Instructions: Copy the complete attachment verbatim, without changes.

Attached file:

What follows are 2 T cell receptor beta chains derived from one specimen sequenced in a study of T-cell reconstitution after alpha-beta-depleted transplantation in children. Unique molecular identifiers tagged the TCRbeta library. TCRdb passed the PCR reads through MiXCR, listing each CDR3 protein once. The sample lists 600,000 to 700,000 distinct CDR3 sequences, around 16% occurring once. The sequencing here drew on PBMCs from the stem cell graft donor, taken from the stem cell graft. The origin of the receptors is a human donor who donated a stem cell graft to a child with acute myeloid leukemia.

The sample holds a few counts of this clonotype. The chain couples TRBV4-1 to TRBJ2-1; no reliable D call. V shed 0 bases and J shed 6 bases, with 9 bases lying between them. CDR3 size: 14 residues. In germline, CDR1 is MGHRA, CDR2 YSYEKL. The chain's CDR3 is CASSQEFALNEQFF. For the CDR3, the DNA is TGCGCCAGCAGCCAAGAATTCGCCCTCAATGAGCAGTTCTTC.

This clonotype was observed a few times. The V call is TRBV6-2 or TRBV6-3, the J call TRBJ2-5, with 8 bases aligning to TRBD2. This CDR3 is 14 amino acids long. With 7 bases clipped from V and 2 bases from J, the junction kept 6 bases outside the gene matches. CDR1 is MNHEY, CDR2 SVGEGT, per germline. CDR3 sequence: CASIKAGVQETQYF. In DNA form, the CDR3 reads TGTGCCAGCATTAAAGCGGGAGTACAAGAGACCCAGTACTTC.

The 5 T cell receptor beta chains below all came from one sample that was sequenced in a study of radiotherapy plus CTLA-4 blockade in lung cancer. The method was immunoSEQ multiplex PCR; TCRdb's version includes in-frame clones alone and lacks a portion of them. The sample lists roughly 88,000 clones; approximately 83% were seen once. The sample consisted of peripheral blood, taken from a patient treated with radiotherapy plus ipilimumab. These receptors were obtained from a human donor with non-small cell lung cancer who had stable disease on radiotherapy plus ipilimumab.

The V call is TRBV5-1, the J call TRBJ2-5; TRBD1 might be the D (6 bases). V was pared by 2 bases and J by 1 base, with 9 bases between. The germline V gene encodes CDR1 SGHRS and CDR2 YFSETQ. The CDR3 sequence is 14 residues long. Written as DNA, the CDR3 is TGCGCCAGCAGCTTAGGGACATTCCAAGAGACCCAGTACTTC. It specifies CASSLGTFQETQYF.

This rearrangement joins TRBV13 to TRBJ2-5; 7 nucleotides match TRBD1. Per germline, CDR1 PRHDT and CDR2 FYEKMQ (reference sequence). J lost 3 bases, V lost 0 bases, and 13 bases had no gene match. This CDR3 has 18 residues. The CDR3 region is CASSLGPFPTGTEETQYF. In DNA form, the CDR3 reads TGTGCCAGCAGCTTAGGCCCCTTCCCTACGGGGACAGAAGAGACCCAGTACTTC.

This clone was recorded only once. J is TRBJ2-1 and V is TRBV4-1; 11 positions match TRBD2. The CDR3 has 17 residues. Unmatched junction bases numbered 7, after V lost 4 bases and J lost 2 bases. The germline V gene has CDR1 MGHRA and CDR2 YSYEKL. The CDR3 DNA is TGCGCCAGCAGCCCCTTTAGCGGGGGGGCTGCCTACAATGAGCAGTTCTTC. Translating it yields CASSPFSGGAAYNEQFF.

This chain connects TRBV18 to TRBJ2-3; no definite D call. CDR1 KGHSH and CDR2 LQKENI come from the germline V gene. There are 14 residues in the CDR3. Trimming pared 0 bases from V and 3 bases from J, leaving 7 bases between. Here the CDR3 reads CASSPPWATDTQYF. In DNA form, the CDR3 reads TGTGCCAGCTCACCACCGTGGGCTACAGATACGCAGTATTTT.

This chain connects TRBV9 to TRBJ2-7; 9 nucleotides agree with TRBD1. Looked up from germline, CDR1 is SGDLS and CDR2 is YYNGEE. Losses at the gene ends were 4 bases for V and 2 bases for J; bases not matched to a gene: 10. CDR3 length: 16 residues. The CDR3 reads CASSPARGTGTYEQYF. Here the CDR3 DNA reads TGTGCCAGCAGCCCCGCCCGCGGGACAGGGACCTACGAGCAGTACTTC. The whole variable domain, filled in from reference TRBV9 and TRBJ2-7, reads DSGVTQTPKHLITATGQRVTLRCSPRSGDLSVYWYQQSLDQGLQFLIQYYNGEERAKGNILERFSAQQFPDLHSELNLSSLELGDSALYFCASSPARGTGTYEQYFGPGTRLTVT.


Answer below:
What follows are 2 T cell receptor beta chains derived from one specimen sequenced in a study of T-cell reconstitution after alpha-beta-depleted transplantation in children. Unique molecular identifiers tagged the TCRbeta library. TCRdb passed the PCR reads through MiXCR, listing each CDR3 protein once. The sample lists 600,000 to 700,000 distinct CDR3 sequences, around 16% occurring once. The sequencing here drew on PBMCs from the stem cell graft donor, taken from the stem cell graft. The origin of the receptors is a human donor who donated a stem cell graft to a child with acute myeloid leukemia.

The sample holds a few counts of this clonotype. The chain couples TRBV4-1 to TRBJ2-1; no reliable D call. V shed 0 bases and J shed 6 bases, with 9 bases lying between them. CDR3 size: 14 residues. In germline, CDR1 is MGHRA, CDR2 YSYEKL. The chain's CDR3 is CASSQEFALNEQFF. For the CDR3, the DNA is TGCGCCAGCAGCCAAGAATTCGCCCTCAATGAGCAGTTCTTC.

This clonotype was observed a few times. The V call is TRBV6-2 or TRBV6-3, the J call TRBJ2-5, with 8 bases aligning to TRBD2. This CDR3 is 14 amino acids long. With 7 bases clipped from V and 2 bases from J, the junction kept 6 bases outside the gene matches. CDR1 is MNHEY, CDR2 SVGEGT, per germline. CDR3 sequence: CASIKAGVQETQYF. In DNA form, the CDR3 reads TGTGCCAGCATTAAAGCGGGAGTACAAGAGACCCAGTACTTC.

The 5 T cell receptor beta chains below all came from one sample that was sequenced in a study of radiotherapy plus CTLA-4 blockade in lung cancer. The method was immunoSEQ multiplex PCR; TCRdb's version includes in-frame clones alone and lacks a portion of them. The sample lists roughly 88,000 clones; approximately 83% were seen once. The sample consisted of peripheral blood, taken from a patient treated with radiotherapy plus ipilimumab. These receptors were obtained from a human donor with non-small cell lung cancer who had stable disease on radiotherapy plus ipilimumab.

The V call is TRBV5-1, the J call TRBJ2-5; TRBD1 might be the D (6 bases). V was pared by 2 bases and J by 1 base, with 9 bases between. The germline V gene encodes CDR1 SGHRS and CDR2 YFSETQ. The CDR3 sequence is 14 residues long. Written as DNA, the CDR3 is TGCGCCAGCAGCTTAGGGACATTCCAAGAGACCCAGTACTTC. It specifies CASSLGTFQETQYF.

This rearrangement joins TRBV13 to TRBJ2-5; 7 nucleotides match TRBD1. Per germline, CDR1 PRHDT and CDR2 FYEKMQ (reference sequence). J lost 3 bases, V lost 0 bases, and 13 bases had no gene match. This CDR3 has 18 residues. The CDR3 region is CASSLGPFPTGTEETQYF. In DNA form, the CDR3 reads TGTGCCAGCAGCTTAGGCCCCTTCCCTACGGGGACAGAAGAGACCCAGTACTTC.

This clone was recorded only once. J is TRBJ2-1 and V is TRBV4-1; 11 positions match TRBD2. The CDR3 has 17 residues. Unmatched junction bases numbered 7, after V lost 4 bases and J lost 2 bases. The germline V gene has CDR1 MGHRA and CDR2 YSYEKL. The CDR3 DNA is TGCGCCAGCAGCCCCTTTAGCGGGGGGGCTGCCTACAATGAGCAGTTCTTC. Translating it yields CASSPFSGGAAYNEQFF.

This chain connects TRBV18 to TRBJ2-3; no definite D call. CDR1 KGHSH and CDR2 LQKENI come from the germline V gene. There are 14 residues in the CDR3. Trimming pared 0 bases from V and 3 bases from J, leaving 7 bases between. Here the CDR3 reads CASSPPWATDTQYF. In DNA form, the CDR3 reads TGTGCCAGCTCACCACCGTGGGCTACAGATACGCAGTATTTT.

This chain connects TRBV9 to TRBJ2-7; 9 nucleotides agree with TRBD1. Looked up from germline, CDR1 is SGDLS and CDR2 is YYNGEE. Losses at the gene ends were 4 bases for V and 2 bases for J; bases not matched to a gene: 10. CDR3 length: 16 residues. The CDR3 reads CASSPARGTGTYEQYF. Here the CDR3 DNA reads TGTGCCAGCAGCCCCGCCCGCGGGACAGGGACCTACGAGCAGTACTTC. The whole variable domain, filled in from reference TRBV9 and TRBJ2-7, reads DSGVTQTPKHLITATGQRVTLRCSPRSGDLSVYWYQQSLDQGLQFLIQYYNGEERAKGNILERFSAQQFPDLHSELNLSSLELGDSALYFCASSPARGTGTYEQYFGPGTRLTVT.